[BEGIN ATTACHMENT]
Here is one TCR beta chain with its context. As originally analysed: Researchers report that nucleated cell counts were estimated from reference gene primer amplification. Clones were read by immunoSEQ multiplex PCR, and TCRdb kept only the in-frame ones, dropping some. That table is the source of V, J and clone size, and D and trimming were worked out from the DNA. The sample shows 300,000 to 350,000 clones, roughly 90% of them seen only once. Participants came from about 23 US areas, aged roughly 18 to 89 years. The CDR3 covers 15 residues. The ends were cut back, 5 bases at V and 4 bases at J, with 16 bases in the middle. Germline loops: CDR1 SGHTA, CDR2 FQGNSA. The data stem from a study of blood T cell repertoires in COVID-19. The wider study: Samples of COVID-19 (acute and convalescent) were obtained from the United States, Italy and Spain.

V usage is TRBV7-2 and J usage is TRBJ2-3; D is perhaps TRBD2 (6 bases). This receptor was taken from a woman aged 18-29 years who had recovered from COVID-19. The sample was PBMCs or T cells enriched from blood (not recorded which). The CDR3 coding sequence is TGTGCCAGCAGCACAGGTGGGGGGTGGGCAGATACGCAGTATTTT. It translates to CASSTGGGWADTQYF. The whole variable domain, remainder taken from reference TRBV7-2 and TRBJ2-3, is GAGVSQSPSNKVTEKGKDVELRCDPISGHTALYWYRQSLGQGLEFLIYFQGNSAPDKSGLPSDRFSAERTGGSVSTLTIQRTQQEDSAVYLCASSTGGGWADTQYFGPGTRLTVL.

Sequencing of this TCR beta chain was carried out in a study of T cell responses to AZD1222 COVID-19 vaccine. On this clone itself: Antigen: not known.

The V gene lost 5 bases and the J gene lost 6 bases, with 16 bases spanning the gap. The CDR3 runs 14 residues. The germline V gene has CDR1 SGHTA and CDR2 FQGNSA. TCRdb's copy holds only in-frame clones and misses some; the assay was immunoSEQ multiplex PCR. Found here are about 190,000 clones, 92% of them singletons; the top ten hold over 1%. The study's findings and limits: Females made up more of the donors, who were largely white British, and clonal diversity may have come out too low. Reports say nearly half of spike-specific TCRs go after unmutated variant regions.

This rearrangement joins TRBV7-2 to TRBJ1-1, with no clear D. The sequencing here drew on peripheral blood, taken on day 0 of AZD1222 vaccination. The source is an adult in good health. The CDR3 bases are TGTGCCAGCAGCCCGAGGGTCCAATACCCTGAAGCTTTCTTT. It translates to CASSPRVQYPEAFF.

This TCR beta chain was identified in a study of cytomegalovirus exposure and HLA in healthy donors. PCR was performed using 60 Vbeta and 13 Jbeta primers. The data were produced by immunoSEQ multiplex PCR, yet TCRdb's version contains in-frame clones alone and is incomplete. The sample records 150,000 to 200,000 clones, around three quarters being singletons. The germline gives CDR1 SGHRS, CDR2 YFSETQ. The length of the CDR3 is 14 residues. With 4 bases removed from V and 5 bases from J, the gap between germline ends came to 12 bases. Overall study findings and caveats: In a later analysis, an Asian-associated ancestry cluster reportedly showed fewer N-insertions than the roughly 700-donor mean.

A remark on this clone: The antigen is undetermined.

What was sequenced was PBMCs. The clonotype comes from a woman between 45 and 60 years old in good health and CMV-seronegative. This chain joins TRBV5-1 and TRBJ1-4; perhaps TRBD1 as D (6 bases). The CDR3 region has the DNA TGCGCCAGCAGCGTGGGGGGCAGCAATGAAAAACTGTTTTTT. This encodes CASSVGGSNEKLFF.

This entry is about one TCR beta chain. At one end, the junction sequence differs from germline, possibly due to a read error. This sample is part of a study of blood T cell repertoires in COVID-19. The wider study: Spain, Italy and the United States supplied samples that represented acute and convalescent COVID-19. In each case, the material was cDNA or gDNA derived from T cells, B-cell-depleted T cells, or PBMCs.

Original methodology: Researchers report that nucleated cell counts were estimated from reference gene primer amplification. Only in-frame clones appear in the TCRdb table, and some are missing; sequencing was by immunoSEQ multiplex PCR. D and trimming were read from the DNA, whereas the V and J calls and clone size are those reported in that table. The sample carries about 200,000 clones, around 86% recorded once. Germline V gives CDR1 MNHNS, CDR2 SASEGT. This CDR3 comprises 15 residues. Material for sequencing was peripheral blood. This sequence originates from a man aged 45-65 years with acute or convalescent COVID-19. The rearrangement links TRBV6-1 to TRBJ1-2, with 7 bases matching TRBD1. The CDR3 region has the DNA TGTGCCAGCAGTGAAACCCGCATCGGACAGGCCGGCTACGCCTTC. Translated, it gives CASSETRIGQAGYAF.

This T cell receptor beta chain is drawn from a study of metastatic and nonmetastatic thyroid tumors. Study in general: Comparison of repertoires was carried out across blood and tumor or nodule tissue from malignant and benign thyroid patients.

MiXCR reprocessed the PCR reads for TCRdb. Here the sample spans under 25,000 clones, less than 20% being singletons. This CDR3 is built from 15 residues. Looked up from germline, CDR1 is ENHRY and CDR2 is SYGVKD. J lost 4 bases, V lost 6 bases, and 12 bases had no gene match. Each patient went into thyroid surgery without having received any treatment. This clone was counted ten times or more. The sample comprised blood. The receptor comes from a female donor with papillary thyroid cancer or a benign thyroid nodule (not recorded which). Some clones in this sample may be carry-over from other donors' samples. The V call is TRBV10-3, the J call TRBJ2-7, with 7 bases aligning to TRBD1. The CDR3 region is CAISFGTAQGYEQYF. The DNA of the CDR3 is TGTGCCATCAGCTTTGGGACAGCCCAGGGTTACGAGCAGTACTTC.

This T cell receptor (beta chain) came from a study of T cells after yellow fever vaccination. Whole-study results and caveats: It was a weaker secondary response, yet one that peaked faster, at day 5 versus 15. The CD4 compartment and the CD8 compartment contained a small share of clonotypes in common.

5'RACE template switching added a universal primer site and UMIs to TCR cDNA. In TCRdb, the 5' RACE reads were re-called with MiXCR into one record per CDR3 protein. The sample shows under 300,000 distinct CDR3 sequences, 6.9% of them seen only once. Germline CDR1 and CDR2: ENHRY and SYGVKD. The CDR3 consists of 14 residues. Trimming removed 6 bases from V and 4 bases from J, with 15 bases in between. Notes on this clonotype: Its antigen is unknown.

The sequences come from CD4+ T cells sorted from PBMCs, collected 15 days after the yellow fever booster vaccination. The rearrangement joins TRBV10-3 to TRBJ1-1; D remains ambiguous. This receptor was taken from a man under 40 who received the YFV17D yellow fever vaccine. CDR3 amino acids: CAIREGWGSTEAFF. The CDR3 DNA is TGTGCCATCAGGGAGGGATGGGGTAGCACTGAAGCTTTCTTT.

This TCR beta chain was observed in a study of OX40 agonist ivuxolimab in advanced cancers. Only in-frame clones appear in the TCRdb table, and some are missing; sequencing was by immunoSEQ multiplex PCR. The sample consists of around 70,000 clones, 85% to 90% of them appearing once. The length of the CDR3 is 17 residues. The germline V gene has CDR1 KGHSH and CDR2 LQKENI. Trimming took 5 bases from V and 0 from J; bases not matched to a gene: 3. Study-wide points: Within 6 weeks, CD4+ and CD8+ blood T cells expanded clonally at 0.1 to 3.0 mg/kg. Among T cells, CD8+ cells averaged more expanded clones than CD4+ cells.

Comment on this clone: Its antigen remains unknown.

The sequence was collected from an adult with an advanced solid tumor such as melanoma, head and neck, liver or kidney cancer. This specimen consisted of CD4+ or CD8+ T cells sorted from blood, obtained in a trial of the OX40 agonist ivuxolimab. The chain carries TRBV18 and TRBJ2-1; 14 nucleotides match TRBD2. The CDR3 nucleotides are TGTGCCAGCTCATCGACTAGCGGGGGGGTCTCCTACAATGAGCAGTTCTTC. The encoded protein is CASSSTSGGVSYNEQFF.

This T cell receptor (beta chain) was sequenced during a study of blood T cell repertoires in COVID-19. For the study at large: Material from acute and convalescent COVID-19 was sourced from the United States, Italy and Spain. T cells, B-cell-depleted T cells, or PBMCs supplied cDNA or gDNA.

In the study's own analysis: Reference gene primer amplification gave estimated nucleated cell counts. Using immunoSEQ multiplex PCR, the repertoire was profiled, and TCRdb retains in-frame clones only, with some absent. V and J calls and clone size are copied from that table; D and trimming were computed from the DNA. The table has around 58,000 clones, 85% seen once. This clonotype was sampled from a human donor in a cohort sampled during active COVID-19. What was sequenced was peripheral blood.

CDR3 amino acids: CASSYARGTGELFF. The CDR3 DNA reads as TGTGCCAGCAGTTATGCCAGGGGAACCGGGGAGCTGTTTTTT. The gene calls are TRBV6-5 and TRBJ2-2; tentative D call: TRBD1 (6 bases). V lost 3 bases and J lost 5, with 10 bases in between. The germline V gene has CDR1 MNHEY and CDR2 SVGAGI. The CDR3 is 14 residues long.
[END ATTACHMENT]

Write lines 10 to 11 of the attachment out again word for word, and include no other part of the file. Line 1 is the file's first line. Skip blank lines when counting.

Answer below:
Original methodology: Researchers report that nucleated cell counts were estimated from reference gene primer amplification. Only in-frame clones appear in the TCRdb table, and some are missing; sequencing was by immunoSEQ multiplex PCR. D and trimming were read from the DNA, whereas the V and J calls and clone size are those reported in that table. The sample carries about 200,000 clones, around 86% recorded once. Germline V gives CDR1 MNHNS, CDR2 SASEGT. This CDR3 comprises 15 residues. Material for sequencing was peripheral blood. This sequence originates from a man aged 45-65 years with acute or convalescent COVID-19. The rearrangement links TRBV6-1 to TRBJ1-2, with 7 bases matching TRBD1. The CDR3 region has the DNA TGTGCCAGCAGTGAAACCCGCATCGGACAGGCCGGCTACGCCTTC. Translated, it gives CASSETRIGQAGYAF.

This T cell receptor beta chain is drawn from a study of metastatic and nonmetastatic thyroid tumors. Study in general: Comparison of repertoires was carried out across blood and tumor or nodule tissue from malignant and benign thyroid patients.